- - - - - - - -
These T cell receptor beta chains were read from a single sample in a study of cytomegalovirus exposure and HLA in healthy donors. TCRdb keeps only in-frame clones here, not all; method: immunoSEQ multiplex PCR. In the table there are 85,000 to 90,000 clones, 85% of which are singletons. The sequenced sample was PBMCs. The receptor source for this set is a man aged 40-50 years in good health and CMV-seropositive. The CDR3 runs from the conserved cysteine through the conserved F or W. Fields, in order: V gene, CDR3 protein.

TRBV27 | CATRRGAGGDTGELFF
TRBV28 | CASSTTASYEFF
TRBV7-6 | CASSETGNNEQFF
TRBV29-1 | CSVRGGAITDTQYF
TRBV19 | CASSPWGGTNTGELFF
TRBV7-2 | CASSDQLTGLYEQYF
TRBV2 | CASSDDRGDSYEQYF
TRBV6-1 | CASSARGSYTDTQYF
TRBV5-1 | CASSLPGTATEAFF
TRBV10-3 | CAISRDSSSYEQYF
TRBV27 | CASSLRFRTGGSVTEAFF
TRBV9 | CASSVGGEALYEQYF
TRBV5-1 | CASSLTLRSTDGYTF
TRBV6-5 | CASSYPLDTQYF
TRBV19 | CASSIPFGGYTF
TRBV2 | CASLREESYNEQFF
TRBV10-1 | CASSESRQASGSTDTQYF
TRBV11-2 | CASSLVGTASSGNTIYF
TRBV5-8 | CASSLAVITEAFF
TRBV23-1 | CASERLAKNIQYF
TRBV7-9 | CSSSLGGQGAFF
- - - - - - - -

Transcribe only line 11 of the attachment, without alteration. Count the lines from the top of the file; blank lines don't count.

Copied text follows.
TRBV10-3 | CAISRDSSSYEQYF